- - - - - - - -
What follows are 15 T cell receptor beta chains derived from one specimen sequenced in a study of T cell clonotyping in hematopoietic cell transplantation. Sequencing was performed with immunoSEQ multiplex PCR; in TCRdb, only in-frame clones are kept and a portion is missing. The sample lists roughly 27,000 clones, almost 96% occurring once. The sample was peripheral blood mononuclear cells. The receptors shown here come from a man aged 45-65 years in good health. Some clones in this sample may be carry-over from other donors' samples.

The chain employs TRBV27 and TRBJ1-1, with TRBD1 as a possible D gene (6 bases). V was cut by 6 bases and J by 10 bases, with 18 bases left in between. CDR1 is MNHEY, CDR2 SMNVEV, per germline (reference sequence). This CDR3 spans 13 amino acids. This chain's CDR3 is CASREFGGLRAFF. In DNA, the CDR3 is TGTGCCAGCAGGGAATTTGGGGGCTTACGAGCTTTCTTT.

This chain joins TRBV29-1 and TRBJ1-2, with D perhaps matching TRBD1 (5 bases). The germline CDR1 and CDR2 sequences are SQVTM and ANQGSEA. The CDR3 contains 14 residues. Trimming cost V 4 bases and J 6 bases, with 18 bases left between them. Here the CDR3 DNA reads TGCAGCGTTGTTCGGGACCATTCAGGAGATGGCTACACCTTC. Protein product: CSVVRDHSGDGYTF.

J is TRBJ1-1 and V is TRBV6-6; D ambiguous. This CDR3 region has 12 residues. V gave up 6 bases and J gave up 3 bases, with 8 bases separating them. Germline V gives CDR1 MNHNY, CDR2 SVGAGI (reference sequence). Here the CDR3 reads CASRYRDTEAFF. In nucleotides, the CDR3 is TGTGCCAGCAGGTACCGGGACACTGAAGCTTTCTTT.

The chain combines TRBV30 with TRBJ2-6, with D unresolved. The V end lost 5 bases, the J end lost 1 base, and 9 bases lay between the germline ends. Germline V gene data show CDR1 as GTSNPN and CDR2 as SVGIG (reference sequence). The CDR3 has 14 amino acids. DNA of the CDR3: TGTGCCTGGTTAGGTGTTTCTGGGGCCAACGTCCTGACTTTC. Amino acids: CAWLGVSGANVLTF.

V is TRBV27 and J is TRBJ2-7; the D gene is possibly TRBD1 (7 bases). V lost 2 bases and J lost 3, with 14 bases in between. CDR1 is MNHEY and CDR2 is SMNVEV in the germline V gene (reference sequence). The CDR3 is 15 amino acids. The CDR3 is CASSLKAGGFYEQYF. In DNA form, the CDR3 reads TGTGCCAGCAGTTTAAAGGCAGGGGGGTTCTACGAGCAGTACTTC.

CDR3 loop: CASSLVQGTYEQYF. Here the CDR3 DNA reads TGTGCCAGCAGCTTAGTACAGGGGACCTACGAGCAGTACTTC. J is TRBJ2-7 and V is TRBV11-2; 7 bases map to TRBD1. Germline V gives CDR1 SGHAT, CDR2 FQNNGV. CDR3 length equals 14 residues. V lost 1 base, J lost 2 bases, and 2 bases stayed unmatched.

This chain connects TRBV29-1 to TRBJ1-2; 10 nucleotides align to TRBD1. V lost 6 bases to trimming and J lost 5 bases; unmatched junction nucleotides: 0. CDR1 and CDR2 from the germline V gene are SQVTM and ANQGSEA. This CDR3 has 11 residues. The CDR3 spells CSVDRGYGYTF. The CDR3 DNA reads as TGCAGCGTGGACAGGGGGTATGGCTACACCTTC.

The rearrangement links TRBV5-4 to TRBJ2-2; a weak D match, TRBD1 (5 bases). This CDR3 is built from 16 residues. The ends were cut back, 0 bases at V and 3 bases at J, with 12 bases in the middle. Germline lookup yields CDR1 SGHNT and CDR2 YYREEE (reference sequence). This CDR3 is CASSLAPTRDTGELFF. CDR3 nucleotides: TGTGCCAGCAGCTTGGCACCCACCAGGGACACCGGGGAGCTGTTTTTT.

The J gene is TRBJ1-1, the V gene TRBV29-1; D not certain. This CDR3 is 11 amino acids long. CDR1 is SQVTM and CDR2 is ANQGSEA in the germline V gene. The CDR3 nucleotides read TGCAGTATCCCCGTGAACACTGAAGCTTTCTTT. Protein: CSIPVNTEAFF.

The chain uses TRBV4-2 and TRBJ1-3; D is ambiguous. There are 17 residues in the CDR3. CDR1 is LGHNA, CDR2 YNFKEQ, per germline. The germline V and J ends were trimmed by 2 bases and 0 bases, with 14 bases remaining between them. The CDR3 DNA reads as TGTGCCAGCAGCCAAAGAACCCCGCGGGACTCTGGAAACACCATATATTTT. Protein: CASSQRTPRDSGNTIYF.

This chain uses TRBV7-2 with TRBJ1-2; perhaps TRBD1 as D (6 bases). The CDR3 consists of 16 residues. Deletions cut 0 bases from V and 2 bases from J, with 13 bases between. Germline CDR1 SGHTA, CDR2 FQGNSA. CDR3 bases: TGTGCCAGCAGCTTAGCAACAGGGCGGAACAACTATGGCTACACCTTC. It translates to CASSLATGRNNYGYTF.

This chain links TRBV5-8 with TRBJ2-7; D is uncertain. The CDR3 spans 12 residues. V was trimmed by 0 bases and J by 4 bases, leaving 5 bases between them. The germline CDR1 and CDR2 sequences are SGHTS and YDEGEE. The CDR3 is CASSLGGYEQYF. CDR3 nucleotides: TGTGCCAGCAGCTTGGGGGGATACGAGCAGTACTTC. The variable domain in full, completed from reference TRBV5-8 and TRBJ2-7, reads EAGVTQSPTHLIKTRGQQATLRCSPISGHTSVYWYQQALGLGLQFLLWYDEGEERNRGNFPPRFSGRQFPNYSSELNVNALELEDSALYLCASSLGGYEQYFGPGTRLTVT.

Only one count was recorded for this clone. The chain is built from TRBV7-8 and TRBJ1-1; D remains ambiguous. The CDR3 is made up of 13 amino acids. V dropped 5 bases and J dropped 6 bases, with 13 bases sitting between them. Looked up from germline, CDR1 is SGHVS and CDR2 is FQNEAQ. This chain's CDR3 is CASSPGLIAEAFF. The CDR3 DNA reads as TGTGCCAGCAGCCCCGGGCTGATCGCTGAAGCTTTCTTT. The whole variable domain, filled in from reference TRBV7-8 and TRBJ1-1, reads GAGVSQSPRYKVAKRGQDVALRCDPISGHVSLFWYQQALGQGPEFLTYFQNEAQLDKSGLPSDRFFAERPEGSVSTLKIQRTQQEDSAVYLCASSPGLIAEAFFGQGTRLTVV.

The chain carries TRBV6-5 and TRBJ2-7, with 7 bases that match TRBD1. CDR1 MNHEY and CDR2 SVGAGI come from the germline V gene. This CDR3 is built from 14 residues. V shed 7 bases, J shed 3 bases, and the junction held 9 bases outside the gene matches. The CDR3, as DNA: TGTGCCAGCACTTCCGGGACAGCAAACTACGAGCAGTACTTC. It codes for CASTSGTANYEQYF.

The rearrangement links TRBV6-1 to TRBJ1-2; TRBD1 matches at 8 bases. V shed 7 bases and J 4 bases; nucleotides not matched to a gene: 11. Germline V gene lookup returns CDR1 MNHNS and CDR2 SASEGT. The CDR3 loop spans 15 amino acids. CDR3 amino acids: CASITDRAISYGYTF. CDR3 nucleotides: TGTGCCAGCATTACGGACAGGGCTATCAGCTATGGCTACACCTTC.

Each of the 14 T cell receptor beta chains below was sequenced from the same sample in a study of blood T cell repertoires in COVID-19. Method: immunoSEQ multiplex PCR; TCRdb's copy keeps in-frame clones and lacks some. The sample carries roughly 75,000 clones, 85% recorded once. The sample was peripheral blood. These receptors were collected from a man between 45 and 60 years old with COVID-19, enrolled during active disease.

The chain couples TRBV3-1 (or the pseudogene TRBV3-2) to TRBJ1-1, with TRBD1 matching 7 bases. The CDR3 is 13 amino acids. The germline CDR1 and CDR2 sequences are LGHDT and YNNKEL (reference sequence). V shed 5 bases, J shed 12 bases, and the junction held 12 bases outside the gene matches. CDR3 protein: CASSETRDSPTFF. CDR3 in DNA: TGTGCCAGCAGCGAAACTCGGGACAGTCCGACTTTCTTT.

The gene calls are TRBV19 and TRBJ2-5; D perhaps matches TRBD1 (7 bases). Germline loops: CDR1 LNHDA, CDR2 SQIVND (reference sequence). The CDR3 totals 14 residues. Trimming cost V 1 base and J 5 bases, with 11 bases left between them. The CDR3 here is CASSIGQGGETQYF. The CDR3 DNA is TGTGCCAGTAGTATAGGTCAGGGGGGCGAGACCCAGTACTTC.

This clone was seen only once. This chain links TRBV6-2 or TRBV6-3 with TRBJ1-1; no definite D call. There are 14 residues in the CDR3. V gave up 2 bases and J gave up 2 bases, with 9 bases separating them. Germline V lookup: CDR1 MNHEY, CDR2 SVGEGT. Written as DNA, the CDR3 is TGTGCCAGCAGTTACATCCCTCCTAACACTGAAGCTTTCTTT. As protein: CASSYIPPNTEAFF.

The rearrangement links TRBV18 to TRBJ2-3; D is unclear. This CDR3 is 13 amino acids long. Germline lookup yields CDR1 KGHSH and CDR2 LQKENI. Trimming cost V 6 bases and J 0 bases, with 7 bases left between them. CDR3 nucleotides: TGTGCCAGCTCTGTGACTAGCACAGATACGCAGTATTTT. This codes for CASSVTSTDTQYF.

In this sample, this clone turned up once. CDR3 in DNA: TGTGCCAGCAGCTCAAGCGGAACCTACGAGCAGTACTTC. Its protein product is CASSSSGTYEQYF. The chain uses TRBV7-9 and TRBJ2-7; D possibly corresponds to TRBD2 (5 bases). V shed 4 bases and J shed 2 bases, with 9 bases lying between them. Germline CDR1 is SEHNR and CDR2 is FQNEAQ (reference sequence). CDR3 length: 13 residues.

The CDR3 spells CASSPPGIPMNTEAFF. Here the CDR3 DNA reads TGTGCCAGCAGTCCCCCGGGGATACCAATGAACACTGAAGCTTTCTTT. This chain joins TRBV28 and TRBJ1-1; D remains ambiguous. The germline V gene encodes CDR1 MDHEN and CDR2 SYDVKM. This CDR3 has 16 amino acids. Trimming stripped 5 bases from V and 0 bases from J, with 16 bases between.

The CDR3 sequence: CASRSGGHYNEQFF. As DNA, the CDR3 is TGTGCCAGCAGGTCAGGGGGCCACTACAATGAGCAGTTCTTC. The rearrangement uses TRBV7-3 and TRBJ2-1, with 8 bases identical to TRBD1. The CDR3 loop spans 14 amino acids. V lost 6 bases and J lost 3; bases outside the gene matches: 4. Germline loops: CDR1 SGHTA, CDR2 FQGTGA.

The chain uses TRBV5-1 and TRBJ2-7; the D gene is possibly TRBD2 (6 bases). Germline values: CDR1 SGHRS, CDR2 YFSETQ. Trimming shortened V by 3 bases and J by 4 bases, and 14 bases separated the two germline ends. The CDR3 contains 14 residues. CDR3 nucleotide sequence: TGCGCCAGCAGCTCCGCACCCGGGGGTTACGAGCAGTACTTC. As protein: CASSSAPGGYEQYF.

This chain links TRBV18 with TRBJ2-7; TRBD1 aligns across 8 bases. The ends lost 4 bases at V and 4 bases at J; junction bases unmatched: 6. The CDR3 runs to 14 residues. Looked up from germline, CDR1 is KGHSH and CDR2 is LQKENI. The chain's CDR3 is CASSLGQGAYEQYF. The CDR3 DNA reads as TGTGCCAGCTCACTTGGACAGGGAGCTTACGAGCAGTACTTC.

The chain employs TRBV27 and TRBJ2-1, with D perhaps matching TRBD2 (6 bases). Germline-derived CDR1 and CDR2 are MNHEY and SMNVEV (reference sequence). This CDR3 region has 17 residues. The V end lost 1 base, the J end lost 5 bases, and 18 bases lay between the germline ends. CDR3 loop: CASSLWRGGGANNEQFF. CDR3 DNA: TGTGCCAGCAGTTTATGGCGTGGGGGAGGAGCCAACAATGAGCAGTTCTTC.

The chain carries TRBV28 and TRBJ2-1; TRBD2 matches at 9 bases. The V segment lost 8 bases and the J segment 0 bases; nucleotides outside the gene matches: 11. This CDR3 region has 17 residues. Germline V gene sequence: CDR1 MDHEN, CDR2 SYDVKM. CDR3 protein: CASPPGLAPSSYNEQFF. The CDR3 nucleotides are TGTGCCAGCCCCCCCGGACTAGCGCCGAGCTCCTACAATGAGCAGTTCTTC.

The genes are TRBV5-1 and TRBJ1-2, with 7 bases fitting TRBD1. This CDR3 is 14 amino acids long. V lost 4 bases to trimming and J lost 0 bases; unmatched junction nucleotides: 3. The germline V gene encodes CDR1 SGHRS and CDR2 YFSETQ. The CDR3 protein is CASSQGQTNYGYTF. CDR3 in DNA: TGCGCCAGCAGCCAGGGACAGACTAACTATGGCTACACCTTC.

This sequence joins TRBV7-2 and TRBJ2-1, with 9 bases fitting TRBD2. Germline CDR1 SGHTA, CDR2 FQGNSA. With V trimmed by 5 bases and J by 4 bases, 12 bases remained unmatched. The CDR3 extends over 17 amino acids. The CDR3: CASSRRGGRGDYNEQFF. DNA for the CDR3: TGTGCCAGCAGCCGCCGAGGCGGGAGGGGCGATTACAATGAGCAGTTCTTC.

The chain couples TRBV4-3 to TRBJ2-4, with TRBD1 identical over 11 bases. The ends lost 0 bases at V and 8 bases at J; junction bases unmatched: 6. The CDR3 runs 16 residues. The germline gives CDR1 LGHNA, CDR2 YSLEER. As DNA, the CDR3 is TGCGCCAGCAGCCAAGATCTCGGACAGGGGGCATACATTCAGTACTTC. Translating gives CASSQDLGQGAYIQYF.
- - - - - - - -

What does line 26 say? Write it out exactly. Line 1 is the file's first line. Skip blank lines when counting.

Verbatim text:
This chain links TRBV18 with TRBJ2-7; TRBD1 aligns across 8 bases. The ends lost 4 bases at V and 4 bases at J; junction bases unmatched: 6. The CDR3 runs to 14 residues. Looked up from germline, CDR1 is KGHSH and CDR2 is LQKENI. The chain's CDR3 is CASSLGQGAYEQYF. The CDR3 DNA reads as TGTGCCAGCTCACTTGGACAGGGAGCTTACGAGCAGTACTTC.